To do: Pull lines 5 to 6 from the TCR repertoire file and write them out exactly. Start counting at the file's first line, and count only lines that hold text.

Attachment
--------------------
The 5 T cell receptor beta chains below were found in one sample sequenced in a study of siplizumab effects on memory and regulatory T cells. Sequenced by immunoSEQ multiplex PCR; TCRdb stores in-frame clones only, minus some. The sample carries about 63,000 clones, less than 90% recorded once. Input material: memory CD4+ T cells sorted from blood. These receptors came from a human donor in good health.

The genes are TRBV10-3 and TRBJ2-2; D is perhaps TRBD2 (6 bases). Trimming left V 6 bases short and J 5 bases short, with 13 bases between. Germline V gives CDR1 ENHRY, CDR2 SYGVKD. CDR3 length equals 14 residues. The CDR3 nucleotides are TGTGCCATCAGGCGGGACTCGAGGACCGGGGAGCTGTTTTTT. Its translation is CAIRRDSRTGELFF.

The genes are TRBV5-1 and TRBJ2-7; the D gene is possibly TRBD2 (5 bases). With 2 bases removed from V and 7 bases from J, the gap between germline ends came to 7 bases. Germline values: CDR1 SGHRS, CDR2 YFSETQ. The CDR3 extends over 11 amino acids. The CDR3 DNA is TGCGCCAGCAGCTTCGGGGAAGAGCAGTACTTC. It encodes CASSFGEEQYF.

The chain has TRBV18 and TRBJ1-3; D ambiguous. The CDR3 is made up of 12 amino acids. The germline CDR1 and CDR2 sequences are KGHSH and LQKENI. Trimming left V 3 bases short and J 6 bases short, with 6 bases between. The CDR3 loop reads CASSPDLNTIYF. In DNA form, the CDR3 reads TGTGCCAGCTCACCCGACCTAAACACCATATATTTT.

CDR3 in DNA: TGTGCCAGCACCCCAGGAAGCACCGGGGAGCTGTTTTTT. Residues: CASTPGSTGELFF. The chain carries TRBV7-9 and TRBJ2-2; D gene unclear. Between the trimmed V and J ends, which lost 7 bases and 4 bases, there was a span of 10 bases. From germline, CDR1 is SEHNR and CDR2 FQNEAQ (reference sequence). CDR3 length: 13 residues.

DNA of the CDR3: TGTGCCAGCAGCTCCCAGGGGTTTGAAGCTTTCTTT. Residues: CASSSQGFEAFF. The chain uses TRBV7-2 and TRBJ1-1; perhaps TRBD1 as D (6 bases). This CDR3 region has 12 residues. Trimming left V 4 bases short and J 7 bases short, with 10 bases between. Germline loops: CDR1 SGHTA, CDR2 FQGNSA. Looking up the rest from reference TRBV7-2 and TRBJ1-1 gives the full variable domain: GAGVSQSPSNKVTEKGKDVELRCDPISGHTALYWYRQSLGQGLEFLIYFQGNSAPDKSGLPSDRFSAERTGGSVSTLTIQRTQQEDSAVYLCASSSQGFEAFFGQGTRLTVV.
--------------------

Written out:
CDR3 in DNA: TGTGCCAGCACCCCAGGAAGCACCGGGGAGCTGTTTTTT. Residues: CASTPGSTGELFF. The chain carries TRBV7-9 and TRBJ2-2; D gene unclear. Between the trimmed V and J ends, which lost 7 bases and 4 bases, there was a span of 10 bases. From germline, CDR1 is SEHNR and CDR2 FQNEAQ (reference sequence). CDR3 length: 13 residues.

DNA of the CDR3: TGTGCCAGCAGCTCCCAGGGGTTTGAAGCTTTCTTT. Residues: CASSSQGFEAFF. The chain uses TRBV7-2 and TRBJ1-1; perhaps TRBD1 as D (6 bases). This CDR3 region has 12 residues. Trimming left V 4 bases short and J 7 bases short, with 10 bases between. Germline loops: CDR1 SGHTA, CDR2 FQGNSA. Looking up the rest from reference TRBV7-2 and TRBJ1-1 gives the full variable domain: GAGVSQSPSNKVTEKGKDVELRCDPISGHTALYWYRQSLGQGLEFLIYFQGNSAPDKSGLPSDRFSAERTGGSVSTLTIQRTQQEDSAVYLCASSSQGFEAFFGQGTRLTVV.